Curator’s NoteNirmala Seshadri
Photo by Charmaine Poh
Welcome to our Dance Affectionate site!
Truly moved by the thoughtful and thought-provoking contributions by the carefully selected artist contributors, I just HAD to step back for a moment to trace back to where and why we embarked on this project in the first place.
It was just after the circuit breaker, that I invited to my home a small group of artist friends, including Mervin Wong and Jereh Leung. Amongst other things, we talked about my recent production The Problematic Danseuse and the need to start thinking of archiving my work at least of the last 2 decades. During the course of the conversation, the idea of a virtual living archive unfolded. Along with this emerged the possibility of inviting a group of artists to respond to my work that has over the years questioned normative patriarchal structures and sought to create alternative narratives and representations for the female performance body.
Additionally, my own experience of working with a feminist approach as well as my observations and understanding of the experiences of other such artists in the field, had led me to believe firmly in the importance of building friendship and solidarity as we create against the grain. The pandemic had stepped in to accentuate the sense of isolation and need for care. Hence the title Dance Affectionate.
I decided I would extend invitations to 5 artists who I felt would find resonance either by way of their interest and familiarity with my work and/or an alignment with their respective artistic practices.
In The Problematic Danseuse, I introduced the concept of a wooden box from which my past was pulled into the present - costumes, ornaments and accessories, written text, performance dialogues, music, movement, expression as well as documentation by way of videos and stills. In Dance Affectionate, I re-opened the box (both literally and metaphorically), reflecting on additional content and providing cues over a span of about 6 weeks, to the invited artists - via Zoom and other online channels.
The three dance and movement artists - namely Nrithya Pillai, Hasyimah Harith and Jereh Leung have responded to my ‘box’ in interesting and diverse ways. Nrithya’s response titled Fighting to be heard: Resurrecting the Aesthetics of an Appropriated Art brings to centre stage the historically silenced female voice of the marginalised courtesan community. Through the lens of caste, Nrithya complicates the notions of feminist resistance and sexual agency. In Interpreting Modern Expressions as Abhinaya Jereh views the abhinaya (dramatic aspect) of Bharatanatyam as a performance of gender that perpetuates the patriarchal gaze. He draws a parallel to the modern-day expressions of television and screen actresses, which he embodies and investigates from his personal location as a contemporary dancer who is cis male as well as queer. Hasyimah Harith in Death of a Malay-Muslim Female Dancer, responds through her personal experience of body policing and current reality of pregnancy. Through a series of interviews that she conducts with older female Malay dancers, she examines the concept of invisibility and the ageing female Malay dancer.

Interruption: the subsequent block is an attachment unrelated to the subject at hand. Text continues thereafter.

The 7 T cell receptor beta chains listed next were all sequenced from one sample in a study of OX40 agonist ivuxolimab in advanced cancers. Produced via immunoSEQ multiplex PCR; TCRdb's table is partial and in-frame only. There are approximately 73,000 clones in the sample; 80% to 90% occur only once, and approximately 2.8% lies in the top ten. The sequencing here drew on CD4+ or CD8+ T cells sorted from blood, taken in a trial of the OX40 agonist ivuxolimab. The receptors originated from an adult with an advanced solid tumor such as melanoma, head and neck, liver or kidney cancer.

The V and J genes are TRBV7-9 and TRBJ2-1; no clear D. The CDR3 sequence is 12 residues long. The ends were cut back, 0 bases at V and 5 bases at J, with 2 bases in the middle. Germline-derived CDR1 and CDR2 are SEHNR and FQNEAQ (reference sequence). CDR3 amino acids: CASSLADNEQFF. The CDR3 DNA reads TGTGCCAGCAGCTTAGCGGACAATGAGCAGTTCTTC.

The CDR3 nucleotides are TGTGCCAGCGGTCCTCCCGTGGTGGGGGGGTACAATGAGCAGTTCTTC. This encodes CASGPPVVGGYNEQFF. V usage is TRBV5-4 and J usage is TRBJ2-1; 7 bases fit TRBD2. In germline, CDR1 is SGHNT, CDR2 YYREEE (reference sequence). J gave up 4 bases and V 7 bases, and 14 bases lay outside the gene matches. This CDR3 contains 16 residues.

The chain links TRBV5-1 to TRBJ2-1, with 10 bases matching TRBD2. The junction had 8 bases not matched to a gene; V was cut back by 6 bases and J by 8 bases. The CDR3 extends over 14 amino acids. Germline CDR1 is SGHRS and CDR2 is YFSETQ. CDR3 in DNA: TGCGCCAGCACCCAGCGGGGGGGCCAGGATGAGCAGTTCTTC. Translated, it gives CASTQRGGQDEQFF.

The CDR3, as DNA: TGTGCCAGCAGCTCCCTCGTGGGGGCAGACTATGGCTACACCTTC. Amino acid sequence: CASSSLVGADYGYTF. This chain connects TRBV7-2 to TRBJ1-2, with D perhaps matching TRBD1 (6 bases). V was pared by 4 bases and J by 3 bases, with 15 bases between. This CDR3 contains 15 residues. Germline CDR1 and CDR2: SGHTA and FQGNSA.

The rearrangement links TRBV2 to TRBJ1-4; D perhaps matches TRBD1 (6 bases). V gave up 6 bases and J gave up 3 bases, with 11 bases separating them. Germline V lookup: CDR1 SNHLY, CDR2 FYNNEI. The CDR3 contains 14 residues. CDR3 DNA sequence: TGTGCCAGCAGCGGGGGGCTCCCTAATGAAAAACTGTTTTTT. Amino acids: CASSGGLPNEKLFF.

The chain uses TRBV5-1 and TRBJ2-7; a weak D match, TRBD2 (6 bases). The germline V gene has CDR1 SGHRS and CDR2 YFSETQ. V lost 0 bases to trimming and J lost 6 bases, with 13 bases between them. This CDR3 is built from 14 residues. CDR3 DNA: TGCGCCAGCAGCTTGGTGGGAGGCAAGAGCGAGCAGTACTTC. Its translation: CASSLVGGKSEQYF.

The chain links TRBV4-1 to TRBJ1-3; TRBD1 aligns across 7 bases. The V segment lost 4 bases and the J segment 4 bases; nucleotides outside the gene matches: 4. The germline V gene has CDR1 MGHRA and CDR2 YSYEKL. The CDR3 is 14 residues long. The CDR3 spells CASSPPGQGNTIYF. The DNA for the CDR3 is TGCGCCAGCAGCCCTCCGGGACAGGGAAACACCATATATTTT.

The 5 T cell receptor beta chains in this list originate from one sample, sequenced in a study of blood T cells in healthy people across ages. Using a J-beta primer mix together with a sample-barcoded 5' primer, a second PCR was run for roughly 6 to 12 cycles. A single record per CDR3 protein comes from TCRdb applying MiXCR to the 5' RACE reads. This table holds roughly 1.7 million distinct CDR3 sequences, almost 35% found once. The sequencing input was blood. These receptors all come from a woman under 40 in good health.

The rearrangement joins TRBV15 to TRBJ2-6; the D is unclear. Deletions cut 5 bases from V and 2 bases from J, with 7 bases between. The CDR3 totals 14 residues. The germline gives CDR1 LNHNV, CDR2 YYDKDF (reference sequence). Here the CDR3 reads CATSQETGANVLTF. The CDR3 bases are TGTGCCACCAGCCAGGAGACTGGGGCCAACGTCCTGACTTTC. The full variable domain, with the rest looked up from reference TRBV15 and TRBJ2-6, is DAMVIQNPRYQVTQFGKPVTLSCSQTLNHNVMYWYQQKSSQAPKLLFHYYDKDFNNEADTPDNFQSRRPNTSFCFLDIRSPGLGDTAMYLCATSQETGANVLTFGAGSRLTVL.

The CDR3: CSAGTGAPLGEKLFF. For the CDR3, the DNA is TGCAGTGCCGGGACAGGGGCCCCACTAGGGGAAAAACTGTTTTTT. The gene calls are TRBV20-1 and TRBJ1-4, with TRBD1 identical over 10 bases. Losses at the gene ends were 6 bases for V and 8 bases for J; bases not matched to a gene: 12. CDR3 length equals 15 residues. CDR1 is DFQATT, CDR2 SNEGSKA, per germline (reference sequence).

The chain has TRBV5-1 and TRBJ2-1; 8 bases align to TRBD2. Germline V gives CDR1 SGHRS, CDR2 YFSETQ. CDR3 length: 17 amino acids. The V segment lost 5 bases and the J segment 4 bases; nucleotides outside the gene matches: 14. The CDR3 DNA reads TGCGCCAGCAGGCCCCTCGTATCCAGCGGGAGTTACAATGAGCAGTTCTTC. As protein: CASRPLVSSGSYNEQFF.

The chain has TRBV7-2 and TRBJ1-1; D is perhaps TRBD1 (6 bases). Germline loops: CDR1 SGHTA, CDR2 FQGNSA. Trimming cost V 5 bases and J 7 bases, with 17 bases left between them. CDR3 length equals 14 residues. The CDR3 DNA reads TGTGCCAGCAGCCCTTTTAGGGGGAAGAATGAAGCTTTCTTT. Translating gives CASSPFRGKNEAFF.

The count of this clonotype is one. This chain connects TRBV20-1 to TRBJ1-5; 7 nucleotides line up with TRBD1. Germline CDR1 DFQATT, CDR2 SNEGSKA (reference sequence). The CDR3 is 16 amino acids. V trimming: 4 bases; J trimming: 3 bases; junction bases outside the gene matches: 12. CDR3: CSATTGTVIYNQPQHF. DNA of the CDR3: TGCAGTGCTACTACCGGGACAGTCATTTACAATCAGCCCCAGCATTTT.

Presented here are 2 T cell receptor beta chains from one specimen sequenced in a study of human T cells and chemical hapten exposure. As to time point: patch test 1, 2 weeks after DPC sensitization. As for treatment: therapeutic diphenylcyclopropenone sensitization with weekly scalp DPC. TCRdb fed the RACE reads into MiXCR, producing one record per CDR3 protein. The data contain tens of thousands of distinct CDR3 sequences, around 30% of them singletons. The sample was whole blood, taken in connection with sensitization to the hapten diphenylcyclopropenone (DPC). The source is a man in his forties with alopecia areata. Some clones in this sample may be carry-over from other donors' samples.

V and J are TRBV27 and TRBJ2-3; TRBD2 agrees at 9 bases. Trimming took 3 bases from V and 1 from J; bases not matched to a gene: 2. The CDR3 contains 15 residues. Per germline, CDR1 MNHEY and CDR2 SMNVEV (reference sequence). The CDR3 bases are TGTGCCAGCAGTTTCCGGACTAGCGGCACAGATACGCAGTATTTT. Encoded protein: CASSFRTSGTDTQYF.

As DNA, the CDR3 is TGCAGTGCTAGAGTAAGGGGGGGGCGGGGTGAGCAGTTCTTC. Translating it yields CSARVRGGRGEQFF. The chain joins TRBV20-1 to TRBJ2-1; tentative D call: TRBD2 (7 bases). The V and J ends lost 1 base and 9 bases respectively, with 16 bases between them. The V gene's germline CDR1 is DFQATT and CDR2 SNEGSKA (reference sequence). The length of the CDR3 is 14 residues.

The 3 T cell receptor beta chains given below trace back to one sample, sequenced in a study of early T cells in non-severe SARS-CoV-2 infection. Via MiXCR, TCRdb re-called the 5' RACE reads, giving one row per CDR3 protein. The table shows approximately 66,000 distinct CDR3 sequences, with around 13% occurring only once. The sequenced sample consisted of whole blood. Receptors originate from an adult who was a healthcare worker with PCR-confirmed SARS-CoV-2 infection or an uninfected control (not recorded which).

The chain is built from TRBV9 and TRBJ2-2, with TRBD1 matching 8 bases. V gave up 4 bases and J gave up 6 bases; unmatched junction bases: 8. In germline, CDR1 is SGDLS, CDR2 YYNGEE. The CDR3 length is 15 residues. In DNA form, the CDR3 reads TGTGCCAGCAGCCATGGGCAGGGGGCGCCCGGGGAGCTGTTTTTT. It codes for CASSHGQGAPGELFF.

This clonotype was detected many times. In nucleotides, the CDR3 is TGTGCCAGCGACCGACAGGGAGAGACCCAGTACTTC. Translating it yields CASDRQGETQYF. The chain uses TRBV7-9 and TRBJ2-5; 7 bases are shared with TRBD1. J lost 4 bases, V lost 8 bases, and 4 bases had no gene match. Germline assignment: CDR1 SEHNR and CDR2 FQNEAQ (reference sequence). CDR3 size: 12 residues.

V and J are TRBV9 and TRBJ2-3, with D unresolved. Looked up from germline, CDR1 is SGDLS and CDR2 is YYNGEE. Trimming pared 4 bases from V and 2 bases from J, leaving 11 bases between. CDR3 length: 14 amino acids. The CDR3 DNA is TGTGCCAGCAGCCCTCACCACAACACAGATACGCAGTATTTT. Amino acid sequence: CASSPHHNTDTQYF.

In Young Body, photographer and filmmaker Charmaine Poh investigates the online patriarchal gaze and its adverse impact on the pre-teen female body. In her response, Charmaine explores the possibility of freedom from trauma, through internet avatar creation. Additionally for this project, Charmaine has interviewed the artists of Dance Affectionate, capturing their distinct processes in the form of short videos.
I have been in artistic collaboration with multimedia artist Mervin Wong for close to 4 years now; he holds the key to most of my archival material. Mervin's response is a series of audiovisual portraits - What Lies Beyond, Body I, Radha, Now, Memory of Ashtapadi and Recomposition - Crossroads. Mervin engages with my work through his unique methods of observation, layering and construction to lend new texture and meaning.
It has been such a pleasure interacting with the wonderfully talented artists. I thank the National Arts Council (Singapore) for its support in making this project a reality.
As a living archive that is constantly evolving, I invite you to access and engage with the material on this site, in your own time. Through this project, I hope to generate a free space for anyone to come to their own understandings of the body - in relation to self, society and the pandemic.
Nirmala Seshadri is a dance artist and researcher who seeks to recontextualise her classical dance form, Bharatanatyam. Her social justice perspective leads her to use the body and performance space to interrogate existing inequalities, problematizing boundaries of time, place, gender, and caste, among other social constructs. Her quest for autonomy and sensorial perception led her to Butoh.
Bridging dance practice with theory, her research interests include kinesthesia and corporeality, gender, tradition and transition, site specificity, cultural hybridisation and the politics of identity. A recipient of the Young Artist Award from the National Arts Council (Singapore), she graduated with an MA in Dance Anthropology (distinction) from the University of Roehampton, London.
Photo by Mervin Wong